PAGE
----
'Let people perish if need be, Aadhaar must prevail'

In perspective
Last Updated : 11 November 2022, 20:45 IST

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The recent death of a 35-year-old destitute woman while giving birth to twins at her ‘home’ in front of her six-year-old daughter at Tumkuru in Karnataka, is heart-wrenching, to say the least. She was refused care and admission in the district hospital because of her inability to produce an Aadhaar or ‘Thayi’ card. In this tragedy, what is most important now is that it is not set aside as an isolated incident by either the State or us, the citizens. The State here is not referring to Karnataka, as the incident is neither unique nor specific only to Karnataka. Several such deaths occur in various parts of our country, and the vast majority do not even make it into a newspaper. It is also not about the doctor and other staff who have been suspended for their negligence; this is hardly a case of negligence. Denial of basic care in a public hospital leading to death is a case of homicide, but not necessarily against the specific individuals involved.

It is about the failure of our sovereign socialist secular democratic republic, which promises to protect our right to life with dignity, free from discrimination and exploitation, and to fulfil its responsibilities as a welfare state through a progressive taxation policy. It is about a system where establishing the rightful ‘identity’ and ensuring that the person is ‘entitled’ takes precedence over providing immediate healthcare to a woman in labour. Such stories have been common in private hospitals, but are public hospitals not supposed to follow the principle of public service? Suppose, for a moment, that this woman was not from Tamil Nadu but a migrant from Sri Lanka or Bangladesh or a Rohingya Muslim. Even then, was it not important that she be given the requisite medical care and assistance before dealing with her legal status?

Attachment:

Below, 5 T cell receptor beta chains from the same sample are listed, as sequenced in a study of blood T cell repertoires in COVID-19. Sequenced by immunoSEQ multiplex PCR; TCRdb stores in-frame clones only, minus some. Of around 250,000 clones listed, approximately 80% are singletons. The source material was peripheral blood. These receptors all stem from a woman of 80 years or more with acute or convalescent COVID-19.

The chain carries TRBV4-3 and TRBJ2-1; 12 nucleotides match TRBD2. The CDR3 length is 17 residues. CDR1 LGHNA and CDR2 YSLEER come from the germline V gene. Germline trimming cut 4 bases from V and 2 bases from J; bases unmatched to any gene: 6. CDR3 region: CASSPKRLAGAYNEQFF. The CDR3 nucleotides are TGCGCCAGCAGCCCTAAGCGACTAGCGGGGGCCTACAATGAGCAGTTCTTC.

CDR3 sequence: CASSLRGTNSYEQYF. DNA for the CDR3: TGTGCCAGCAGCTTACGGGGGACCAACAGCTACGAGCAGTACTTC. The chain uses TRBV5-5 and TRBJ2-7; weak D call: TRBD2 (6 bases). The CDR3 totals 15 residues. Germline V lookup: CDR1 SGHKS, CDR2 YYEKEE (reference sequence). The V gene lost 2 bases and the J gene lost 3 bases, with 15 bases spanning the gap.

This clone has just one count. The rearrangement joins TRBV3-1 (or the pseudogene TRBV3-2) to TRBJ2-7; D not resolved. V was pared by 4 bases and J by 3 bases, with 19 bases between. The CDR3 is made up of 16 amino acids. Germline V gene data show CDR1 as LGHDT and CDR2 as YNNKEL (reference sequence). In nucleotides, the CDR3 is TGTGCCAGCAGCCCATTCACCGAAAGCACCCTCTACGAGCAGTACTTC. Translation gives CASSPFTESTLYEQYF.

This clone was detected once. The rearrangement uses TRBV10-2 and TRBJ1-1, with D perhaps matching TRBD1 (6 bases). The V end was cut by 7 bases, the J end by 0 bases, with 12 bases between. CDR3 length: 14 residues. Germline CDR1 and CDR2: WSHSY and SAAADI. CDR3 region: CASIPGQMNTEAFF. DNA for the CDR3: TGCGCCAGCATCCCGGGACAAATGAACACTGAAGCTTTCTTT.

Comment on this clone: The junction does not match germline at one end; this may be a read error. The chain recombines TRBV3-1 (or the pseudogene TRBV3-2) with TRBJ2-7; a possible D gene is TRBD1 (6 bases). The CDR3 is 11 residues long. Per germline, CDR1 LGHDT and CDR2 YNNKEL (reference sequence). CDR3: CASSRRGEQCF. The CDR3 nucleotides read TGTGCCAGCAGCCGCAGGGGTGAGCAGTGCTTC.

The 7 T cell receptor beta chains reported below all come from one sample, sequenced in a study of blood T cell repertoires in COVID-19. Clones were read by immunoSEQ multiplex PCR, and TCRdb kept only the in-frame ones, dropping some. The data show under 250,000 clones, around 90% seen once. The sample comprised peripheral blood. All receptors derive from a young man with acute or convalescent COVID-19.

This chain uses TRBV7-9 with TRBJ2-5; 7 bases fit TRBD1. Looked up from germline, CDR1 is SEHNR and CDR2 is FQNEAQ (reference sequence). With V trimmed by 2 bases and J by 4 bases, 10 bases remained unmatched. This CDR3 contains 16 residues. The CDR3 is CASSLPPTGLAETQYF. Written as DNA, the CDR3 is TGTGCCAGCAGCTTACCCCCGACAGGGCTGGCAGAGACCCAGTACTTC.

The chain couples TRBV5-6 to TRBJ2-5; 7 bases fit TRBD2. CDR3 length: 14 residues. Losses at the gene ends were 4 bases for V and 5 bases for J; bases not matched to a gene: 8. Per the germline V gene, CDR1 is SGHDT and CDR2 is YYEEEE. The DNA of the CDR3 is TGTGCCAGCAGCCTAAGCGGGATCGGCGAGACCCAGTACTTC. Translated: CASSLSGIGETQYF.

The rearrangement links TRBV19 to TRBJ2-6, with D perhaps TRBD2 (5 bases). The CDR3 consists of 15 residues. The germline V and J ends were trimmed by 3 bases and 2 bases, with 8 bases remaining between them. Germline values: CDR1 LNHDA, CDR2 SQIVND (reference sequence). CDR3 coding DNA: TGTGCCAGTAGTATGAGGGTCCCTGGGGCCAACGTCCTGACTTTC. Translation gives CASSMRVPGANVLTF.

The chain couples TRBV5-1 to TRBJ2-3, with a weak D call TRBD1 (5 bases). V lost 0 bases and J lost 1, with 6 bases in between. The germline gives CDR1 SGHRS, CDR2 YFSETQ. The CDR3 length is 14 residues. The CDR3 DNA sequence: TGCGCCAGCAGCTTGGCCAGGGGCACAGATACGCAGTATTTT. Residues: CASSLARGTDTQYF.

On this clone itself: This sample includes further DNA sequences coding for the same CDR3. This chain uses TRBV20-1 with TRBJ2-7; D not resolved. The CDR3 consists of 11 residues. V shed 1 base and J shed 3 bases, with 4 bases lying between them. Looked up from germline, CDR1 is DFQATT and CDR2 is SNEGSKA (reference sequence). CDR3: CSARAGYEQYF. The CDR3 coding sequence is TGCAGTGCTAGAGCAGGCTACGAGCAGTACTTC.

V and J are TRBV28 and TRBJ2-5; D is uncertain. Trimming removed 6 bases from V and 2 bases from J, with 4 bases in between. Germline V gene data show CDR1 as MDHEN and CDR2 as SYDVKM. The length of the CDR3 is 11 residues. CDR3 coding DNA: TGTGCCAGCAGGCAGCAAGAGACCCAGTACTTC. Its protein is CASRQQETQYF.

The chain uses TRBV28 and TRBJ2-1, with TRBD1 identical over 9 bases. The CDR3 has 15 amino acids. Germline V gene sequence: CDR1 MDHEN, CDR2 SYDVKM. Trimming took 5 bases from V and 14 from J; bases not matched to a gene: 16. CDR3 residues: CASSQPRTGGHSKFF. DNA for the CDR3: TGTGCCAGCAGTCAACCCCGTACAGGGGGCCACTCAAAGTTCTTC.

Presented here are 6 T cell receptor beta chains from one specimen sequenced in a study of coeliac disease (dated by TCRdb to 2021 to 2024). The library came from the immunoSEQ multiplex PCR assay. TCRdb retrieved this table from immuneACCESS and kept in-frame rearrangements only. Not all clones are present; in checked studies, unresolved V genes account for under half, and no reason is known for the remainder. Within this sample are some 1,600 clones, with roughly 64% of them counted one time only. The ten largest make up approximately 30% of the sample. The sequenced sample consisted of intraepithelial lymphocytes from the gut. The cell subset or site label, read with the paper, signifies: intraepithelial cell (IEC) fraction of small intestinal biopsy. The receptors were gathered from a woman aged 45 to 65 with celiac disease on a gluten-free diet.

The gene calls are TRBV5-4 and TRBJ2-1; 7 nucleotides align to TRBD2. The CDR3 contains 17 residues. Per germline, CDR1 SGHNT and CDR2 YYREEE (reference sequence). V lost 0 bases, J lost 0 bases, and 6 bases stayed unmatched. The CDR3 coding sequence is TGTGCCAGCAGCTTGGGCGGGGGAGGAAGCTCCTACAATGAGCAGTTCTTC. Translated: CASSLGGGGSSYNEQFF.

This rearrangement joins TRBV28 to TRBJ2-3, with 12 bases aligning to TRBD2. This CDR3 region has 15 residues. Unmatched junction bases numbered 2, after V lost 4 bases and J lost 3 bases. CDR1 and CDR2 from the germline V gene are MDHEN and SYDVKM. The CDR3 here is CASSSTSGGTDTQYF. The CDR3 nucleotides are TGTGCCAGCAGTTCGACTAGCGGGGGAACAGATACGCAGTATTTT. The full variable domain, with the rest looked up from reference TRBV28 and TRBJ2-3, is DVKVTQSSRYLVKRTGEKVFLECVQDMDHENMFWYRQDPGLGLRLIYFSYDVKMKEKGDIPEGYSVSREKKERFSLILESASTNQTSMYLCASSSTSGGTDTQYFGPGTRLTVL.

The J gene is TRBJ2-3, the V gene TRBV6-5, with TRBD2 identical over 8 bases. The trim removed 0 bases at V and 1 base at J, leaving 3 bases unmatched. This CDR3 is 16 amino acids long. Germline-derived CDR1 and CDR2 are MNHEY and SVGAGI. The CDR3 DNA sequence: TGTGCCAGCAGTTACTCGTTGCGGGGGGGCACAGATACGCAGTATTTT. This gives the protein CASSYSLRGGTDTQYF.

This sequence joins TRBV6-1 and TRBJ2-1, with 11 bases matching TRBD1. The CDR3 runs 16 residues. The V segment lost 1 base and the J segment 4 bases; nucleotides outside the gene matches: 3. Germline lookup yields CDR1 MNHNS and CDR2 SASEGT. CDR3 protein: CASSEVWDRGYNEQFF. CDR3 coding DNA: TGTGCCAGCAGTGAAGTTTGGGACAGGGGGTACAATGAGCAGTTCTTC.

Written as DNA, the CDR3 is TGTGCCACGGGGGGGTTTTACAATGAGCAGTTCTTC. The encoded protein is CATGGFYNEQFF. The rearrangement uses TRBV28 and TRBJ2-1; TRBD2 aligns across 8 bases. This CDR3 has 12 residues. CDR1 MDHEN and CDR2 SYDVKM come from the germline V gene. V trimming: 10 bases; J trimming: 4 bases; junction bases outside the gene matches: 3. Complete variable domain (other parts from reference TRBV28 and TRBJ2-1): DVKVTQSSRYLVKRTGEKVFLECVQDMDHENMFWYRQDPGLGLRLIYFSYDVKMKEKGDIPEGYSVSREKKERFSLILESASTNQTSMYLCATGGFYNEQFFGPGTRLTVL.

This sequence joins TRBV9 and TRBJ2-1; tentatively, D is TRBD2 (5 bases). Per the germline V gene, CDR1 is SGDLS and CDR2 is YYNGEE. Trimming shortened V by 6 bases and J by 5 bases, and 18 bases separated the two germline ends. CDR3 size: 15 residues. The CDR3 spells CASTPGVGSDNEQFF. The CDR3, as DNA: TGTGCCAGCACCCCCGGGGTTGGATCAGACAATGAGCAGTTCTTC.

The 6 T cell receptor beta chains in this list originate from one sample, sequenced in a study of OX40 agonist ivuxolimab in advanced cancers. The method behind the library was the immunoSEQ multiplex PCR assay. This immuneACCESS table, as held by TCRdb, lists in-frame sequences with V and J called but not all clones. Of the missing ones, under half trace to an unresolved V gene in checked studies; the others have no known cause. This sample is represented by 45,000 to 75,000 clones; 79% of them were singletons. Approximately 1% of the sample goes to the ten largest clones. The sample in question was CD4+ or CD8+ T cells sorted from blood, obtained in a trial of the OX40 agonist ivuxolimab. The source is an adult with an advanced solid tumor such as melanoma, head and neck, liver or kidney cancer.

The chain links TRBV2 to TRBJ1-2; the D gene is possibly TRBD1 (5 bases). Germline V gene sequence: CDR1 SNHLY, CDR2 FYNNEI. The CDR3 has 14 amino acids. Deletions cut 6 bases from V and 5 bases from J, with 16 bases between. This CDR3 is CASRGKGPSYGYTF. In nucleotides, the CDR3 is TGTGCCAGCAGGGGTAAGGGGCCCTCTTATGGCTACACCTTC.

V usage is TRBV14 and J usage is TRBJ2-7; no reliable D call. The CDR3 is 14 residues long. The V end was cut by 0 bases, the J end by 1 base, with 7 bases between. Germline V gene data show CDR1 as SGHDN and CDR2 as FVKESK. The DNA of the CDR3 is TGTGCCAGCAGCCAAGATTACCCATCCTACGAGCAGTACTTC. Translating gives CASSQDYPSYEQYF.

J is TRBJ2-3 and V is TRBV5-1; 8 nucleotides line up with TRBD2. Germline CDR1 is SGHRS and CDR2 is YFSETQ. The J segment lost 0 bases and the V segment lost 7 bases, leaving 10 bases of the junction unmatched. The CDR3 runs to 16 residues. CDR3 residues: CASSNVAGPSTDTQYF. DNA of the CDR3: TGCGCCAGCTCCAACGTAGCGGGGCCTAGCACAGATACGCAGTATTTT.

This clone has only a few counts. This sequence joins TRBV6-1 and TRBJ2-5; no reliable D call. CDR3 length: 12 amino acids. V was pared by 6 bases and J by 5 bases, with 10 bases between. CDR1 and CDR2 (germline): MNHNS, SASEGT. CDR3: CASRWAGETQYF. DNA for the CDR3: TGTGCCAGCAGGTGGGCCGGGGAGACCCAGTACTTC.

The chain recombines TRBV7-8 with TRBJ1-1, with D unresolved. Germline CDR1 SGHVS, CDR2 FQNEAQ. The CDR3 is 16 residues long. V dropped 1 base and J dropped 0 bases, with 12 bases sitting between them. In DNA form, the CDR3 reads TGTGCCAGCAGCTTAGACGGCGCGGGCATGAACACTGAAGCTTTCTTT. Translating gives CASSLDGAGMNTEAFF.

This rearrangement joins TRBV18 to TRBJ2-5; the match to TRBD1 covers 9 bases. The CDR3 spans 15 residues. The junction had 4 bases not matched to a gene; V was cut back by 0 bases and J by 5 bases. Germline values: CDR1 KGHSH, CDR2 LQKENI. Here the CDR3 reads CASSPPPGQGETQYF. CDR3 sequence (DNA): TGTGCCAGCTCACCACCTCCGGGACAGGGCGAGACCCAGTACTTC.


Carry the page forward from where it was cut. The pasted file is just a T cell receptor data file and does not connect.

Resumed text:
It is reasonable to wonder why a doctor who has taken an oath of ethical medical practise would regard the need for an authenticated identity as more sacred. It is about the culture and ethos of how the State operates, where removing or avoiding “wrongful inclusion” has become the supreme goal, even if that means excluding often the most deserving people from even the most basic welfare services. In that sense, this is not an isolated incident. Some of you may recall the starvation deaths in Jharkhand, which exposed such exclusions in the context of the Public Distribution System (PDS), prompting economist Jean Dreze to say, “Let people perish if necessary; Aadhaar must prevail.”

When State institutions function with such impunity, they pave the way for private institutions, which are anyway driven by profit motives, to act irresponsibly without facing any consequences. Stories of malpractices in private hospitals, especially “corporate” hospitals, are too commonplace to even find a mention here.

Weak and opaque legal frameworks coupled with even weaker and lacklustre implementation processes make the entire system almost free from any kind of accountability to the poor. Those with no social networks or capital cannot expect or demand any basic service or entitlement. If citizens raise the issue of the State’s failure to protect their rights, the State even invokes the “duties” of a citizen in order to build a nationalist state.

There are conversations going around about making the laws more stringent for public hospitals. However, what becomes critical to point out is that it is not only about the law and rules alone; it is also about the messages that those at the helm of affairs receive from everyone who matters: the higher bureaucracy, the ruling political class, and society as a whole. ‘What is valued’ is what matters, and if authentication is more valued than life, then that is what takes precedence. Those who denied hospital admission to Kasthuri, the woman who lost her life in Tumkuru, viewed the need for identity and entitlement proof as more important than saving her life, perhaps because they believed that if they admitted the woman without authentication, they would have faced an inquiry by senior authorities! There is a need to understand why they acted in the manner they did, rather than just making them the scapegoat. Is there a clear guideline for immediate medical attention without any paperwork in the case of serious patients or not?

Unless the entire system develops an ethos where protecting the rights of the most vulnerable is at the core of the welfare state, no amount of suspensions and dismissals will change anything on the ground; many more Kasthuris will die in obscurity.

(The writer heads the Centre for Budget and Policy Studies, Bengaluru)

Published 11 November 2022, 16:45 IST

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